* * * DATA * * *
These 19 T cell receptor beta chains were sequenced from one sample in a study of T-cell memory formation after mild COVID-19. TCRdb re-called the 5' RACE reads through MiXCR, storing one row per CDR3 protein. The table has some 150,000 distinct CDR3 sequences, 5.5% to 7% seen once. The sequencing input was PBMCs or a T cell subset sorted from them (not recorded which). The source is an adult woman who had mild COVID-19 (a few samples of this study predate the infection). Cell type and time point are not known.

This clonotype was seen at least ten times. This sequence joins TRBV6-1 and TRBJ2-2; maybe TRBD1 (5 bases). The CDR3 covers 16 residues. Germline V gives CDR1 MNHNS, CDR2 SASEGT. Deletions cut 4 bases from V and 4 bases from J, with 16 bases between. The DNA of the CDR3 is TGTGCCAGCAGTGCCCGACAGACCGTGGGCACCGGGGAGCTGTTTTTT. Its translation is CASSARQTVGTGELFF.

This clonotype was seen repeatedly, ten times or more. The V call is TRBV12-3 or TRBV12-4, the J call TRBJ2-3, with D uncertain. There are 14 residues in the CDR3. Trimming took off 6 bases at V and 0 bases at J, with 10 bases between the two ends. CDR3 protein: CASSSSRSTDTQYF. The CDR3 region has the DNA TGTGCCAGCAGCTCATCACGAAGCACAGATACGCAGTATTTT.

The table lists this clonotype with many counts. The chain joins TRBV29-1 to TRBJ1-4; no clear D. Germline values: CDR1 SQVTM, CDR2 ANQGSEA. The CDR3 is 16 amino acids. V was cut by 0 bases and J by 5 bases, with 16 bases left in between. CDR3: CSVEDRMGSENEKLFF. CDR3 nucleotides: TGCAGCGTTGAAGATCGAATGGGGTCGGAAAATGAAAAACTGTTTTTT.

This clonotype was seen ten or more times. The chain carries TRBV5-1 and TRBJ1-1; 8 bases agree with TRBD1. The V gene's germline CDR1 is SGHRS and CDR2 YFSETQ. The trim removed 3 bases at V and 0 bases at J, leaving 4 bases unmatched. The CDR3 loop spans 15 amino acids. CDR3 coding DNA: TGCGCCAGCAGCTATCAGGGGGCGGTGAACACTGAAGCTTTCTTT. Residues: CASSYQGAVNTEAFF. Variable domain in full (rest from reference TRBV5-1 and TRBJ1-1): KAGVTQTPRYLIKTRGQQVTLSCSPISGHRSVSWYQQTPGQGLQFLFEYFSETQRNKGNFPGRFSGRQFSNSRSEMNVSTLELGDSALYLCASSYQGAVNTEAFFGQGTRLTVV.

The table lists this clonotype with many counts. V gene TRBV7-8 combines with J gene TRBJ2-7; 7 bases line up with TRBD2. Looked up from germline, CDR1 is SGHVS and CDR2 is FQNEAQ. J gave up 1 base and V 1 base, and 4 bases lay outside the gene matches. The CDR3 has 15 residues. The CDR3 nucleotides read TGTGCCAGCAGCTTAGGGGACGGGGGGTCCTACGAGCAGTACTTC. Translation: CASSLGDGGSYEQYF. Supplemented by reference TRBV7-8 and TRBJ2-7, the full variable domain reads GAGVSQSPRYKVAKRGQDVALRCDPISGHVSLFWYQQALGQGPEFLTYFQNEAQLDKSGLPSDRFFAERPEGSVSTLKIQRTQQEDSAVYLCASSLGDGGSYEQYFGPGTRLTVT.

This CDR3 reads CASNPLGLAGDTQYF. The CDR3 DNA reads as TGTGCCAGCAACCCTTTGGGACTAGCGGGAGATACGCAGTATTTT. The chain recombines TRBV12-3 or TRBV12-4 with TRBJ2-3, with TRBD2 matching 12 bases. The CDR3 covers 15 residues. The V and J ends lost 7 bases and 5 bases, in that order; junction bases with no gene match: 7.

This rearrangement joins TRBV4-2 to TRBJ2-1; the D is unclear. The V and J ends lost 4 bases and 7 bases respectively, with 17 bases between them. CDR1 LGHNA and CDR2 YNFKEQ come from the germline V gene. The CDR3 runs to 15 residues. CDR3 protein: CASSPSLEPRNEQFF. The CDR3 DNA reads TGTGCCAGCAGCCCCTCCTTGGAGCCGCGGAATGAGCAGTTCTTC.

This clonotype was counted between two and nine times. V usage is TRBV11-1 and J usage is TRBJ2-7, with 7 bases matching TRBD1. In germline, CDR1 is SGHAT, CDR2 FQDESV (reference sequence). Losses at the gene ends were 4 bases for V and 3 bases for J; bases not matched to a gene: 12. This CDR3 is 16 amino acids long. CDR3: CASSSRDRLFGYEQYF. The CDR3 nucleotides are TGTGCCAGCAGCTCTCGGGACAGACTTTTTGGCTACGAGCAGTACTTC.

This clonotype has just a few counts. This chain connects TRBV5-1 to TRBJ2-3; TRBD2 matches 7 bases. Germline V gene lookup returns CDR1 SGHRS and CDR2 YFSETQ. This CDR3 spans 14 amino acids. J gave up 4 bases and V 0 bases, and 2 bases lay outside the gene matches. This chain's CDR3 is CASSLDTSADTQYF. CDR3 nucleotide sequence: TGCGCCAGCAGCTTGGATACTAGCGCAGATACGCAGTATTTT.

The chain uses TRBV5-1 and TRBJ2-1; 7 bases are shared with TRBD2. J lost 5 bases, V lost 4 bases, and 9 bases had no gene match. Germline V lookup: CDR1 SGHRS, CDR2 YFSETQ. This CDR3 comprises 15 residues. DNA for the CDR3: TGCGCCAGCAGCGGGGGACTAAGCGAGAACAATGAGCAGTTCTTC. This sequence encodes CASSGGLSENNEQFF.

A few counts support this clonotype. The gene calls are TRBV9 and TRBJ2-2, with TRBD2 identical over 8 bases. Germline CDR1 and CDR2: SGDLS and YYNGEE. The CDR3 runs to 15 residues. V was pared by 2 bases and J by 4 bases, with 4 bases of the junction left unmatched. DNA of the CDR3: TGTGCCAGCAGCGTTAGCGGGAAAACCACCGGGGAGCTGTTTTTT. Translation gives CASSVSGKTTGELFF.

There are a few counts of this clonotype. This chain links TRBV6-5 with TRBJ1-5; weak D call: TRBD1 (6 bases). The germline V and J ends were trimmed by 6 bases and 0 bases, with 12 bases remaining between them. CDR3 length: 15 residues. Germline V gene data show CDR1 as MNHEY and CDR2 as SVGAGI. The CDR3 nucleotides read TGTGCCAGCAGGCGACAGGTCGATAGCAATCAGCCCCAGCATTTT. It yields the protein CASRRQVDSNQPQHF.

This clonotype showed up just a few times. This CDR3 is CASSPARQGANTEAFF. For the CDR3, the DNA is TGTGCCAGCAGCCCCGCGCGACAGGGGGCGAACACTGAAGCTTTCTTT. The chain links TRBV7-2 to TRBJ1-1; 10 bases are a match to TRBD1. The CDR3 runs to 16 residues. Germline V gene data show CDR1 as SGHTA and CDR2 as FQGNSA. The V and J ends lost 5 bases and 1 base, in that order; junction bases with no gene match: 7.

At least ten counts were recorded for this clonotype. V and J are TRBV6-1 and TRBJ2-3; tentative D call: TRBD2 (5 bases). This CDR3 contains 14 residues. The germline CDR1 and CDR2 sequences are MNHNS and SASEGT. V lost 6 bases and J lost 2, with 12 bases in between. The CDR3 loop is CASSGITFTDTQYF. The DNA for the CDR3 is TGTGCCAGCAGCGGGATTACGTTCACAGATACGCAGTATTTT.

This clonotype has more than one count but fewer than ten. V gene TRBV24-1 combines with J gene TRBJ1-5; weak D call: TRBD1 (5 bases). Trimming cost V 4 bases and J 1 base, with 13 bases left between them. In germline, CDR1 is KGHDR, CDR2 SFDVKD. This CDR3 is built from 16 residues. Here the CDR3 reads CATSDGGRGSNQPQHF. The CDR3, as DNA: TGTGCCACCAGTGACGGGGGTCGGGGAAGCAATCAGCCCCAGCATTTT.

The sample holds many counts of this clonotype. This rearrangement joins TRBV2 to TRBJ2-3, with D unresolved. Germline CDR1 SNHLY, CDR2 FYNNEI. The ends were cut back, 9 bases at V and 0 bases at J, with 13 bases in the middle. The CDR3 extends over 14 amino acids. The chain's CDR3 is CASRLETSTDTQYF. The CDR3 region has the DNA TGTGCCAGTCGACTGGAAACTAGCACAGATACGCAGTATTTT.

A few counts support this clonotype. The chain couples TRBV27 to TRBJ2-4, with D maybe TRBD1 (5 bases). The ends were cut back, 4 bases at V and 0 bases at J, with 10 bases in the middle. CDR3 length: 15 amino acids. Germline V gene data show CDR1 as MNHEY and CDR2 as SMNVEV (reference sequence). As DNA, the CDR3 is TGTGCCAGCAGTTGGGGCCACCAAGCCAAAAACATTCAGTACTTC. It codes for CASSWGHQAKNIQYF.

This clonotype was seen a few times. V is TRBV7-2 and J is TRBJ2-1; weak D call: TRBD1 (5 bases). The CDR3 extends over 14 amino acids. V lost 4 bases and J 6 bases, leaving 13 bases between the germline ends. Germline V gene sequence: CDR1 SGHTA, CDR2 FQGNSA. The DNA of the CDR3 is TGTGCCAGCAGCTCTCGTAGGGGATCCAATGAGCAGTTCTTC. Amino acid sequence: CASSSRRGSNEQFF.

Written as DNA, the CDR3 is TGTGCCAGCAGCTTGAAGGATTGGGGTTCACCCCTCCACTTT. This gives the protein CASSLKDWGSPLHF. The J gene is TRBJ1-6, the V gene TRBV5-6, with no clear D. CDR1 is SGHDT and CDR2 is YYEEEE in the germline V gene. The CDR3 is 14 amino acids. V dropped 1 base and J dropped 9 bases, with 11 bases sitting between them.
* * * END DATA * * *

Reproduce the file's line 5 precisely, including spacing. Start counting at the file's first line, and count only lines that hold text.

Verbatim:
This clonotype was seen ten or more times. The chain carries TRBV5-1 and TRBJ1-1; 8 bases agree with TRBD1. The V gene's germline CDR1 is SGHRS and CDR2 YFSETQ. The trim removed 3 bases at V and 0 bases at J, leaving 4 bases unmatched. The CDR3 loop spans 15 amino acids. CDR3 coding DNA: TGCGCCAGCAGCTATCAGGGGGCGGTGAACACTGAAGCTTTCTTT. Residues: CASSYQGAVNTEAFF. Variable domain in full (rest from reference TRBV5-1 and TRBJ1-1): KAGVTQTPRYLIKTRGQQVTLSCSPISGHRSVSWYQQTPGQGLQFLFEYFSETQRNKGNFPGRFSGRQFSNSRSEMNVSTLELGDSALYLCASSYQGAVNTEAFFGQGTRLTVV.